By John Heinis/Hudson County View
“President Trump’s comments yesterday on Charlottesville were a failure of moral leadership. Let’s be clear. There can be no moral equivalence between white supremacists and neo-Nazis, and those who stand up to bigotry,” Bhalla said in a statement.
“There can be no ‘fine people’ who march with those chanting racist words. More than ever, for our neighborhoods, communities, and schools we need a message of calm, healing, and affirmation of our nation’s highest ideals.”
Trump faced criticism for not condemning the violence in Charlottesville until Monday, two days after the Virginia protests occurred.
Yesterday, Trump blamed both sides, also noting he had condemned neo-Nazis and various other different groups in the past (h/t The New York Times).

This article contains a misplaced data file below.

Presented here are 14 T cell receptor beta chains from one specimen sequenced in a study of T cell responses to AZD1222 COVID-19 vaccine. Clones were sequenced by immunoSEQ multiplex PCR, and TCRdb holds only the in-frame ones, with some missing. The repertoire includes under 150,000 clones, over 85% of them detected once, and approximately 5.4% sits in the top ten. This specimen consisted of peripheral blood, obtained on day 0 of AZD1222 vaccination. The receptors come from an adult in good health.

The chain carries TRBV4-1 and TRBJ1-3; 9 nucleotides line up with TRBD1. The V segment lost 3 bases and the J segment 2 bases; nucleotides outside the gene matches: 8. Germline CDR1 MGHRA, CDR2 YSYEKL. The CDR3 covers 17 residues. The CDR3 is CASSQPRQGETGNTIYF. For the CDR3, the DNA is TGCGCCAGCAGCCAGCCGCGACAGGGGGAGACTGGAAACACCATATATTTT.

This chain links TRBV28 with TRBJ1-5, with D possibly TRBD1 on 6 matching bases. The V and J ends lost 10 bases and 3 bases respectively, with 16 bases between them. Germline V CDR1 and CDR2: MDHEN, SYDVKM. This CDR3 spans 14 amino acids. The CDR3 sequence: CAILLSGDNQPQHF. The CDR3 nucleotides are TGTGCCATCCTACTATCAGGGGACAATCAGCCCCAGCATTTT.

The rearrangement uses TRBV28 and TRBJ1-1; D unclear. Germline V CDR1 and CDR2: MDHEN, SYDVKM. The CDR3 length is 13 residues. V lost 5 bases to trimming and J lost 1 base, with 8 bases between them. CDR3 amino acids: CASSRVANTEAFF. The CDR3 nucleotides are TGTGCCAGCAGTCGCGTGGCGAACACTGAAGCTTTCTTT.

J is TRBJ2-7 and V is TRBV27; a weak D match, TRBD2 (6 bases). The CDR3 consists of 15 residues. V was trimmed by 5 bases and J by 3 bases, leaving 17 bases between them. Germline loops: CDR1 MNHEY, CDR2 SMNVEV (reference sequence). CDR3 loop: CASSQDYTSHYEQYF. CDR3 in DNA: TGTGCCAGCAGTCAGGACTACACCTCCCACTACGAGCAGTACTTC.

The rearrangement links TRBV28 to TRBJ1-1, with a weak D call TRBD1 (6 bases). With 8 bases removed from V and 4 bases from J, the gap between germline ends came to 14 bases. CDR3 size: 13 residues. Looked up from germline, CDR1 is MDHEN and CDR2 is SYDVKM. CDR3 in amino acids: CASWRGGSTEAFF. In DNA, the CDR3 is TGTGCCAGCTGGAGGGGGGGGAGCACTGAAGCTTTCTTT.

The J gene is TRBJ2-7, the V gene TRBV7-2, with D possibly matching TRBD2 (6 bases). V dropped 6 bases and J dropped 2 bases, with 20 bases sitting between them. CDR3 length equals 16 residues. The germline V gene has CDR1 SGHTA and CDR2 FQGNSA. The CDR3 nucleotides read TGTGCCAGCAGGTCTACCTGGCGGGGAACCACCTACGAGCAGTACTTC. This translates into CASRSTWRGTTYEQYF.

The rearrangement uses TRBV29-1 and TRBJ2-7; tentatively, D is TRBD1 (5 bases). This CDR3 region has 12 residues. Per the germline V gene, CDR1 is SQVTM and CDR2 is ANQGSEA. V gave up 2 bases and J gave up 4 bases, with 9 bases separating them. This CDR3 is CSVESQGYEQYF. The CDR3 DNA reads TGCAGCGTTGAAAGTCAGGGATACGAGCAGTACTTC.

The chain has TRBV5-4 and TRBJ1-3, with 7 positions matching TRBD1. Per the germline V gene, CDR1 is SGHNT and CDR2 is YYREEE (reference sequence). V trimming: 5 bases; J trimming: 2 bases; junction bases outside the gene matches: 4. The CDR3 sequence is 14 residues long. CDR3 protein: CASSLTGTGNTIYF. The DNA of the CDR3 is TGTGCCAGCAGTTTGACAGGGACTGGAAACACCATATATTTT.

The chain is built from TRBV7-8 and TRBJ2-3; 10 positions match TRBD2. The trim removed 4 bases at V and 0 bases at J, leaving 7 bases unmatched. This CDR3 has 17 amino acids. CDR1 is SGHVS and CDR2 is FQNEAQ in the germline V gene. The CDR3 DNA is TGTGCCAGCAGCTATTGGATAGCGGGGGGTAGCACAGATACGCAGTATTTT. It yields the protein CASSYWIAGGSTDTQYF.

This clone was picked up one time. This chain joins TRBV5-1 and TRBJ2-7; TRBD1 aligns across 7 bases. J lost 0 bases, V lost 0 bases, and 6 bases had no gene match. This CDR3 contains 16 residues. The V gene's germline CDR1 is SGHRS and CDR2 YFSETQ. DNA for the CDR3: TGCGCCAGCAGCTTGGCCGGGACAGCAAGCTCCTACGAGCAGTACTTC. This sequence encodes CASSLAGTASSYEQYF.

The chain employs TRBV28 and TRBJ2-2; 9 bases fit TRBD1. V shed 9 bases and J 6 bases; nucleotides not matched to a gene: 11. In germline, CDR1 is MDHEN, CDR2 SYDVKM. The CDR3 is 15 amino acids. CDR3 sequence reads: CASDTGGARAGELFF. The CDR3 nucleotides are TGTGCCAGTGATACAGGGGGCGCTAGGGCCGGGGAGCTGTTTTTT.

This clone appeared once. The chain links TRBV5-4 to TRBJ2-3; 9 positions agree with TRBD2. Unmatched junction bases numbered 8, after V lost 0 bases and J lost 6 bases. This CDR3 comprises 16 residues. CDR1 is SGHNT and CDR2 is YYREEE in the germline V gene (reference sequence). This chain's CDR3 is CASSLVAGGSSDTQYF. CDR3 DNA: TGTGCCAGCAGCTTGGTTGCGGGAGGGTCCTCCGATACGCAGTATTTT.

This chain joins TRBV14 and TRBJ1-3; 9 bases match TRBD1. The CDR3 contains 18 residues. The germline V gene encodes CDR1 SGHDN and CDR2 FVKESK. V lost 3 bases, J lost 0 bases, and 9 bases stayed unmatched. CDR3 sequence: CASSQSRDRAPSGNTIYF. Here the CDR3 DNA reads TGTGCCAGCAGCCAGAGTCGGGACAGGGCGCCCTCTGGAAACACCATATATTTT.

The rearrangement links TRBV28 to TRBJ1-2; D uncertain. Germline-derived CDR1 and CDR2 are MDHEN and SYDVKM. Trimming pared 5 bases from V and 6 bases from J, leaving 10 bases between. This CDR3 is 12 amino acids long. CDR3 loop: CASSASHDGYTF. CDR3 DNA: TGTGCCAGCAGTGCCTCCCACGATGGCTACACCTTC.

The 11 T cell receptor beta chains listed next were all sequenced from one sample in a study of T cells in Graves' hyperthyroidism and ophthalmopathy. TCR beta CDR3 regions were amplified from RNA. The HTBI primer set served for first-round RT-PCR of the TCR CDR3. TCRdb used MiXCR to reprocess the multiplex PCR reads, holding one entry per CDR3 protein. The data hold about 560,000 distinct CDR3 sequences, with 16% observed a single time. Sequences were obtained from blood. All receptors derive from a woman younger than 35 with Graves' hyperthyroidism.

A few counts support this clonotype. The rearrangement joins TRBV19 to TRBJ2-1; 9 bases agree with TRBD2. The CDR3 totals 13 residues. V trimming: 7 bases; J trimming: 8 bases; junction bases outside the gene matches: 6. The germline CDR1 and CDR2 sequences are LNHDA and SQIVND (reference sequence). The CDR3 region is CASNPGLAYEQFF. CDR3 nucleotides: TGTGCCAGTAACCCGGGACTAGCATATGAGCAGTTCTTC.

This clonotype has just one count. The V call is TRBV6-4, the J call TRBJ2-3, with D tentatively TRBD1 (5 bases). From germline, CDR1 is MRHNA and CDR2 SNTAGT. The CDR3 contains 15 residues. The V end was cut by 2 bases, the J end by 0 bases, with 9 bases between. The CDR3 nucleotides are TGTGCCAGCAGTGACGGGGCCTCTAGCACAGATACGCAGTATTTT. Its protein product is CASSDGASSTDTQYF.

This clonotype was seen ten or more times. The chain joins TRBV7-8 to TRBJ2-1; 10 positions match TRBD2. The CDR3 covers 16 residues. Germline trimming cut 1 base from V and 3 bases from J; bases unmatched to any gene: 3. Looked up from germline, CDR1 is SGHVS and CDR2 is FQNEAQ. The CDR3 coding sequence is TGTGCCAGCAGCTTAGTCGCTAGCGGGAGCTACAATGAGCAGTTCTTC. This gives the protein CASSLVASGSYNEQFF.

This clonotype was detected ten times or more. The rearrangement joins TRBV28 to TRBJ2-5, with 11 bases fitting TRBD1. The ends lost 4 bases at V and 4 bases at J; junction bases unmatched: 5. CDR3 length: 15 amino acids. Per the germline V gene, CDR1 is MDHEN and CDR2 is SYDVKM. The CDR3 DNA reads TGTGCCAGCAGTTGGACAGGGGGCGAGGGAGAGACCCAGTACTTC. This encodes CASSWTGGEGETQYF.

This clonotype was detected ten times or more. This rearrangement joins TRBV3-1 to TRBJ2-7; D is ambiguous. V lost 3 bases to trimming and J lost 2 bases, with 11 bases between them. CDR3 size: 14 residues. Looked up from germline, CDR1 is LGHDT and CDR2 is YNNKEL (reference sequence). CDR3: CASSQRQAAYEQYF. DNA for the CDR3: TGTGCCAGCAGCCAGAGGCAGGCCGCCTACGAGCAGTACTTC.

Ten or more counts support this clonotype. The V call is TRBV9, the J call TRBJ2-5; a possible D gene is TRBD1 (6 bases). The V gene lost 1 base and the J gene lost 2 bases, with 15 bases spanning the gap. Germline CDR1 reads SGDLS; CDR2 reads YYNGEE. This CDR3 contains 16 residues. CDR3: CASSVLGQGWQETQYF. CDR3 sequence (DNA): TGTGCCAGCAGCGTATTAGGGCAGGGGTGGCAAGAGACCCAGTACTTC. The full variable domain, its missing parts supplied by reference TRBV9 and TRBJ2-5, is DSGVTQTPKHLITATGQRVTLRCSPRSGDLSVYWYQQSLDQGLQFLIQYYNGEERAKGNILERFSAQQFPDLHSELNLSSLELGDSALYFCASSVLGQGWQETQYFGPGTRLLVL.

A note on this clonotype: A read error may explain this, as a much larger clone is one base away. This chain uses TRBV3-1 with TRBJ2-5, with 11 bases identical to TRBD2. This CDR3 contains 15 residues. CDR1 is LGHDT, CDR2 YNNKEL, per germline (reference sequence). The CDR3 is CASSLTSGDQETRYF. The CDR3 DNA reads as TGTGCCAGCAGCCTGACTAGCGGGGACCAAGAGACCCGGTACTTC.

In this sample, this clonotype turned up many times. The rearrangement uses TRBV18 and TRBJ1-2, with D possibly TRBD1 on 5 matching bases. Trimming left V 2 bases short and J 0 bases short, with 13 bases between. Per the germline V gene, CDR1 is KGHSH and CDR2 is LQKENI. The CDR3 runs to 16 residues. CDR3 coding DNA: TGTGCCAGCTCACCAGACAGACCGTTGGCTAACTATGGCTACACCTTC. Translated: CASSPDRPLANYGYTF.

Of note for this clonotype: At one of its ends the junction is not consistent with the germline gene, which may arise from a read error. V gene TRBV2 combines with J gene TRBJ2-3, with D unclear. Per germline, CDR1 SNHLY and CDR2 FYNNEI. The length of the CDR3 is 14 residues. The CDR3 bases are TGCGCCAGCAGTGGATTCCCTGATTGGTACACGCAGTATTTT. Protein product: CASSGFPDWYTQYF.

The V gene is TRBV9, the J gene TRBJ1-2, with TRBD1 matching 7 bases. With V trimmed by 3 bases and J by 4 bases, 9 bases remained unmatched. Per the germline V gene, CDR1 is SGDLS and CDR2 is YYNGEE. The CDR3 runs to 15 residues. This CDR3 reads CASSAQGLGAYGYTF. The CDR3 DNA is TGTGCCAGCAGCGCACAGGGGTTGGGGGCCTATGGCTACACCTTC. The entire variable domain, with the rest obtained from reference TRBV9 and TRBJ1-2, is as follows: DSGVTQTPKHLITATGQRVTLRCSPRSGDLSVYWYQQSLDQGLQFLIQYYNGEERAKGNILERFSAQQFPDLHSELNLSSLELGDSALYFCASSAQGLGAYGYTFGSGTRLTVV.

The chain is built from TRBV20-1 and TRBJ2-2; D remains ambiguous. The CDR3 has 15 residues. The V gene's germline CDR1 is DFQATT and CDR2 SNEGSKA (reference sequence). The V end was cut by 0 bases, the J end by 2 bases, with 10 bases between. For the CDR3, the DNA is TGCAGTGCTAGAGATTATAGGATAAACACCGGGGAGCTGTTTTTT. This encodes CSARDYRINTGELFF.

â€œI think there is blame on both sides. You had a group on one side that was bad. You had a group on the other side that was also very violent. Nobody wants to say that. Iâ€™ll say it right now,” remarked Trump.
â€œIâ€™ve condemned neo-Nazis. Iâ€™ve condemned many different groups. Not all of those people were neo-Nazis, believe me. Not all of those people were white supremacists by any stretch.â€
At the grand opening of his campaign headquarters last month, Bhalla said Hoboken residents could count on him at the local, state and national level.
â€œYou can count on me as a mayor, whether itâ€™s the local level, the state level or the national level. I will stand up for the residents of Hoboken and protect our interests no matter what,â€ he said at the time.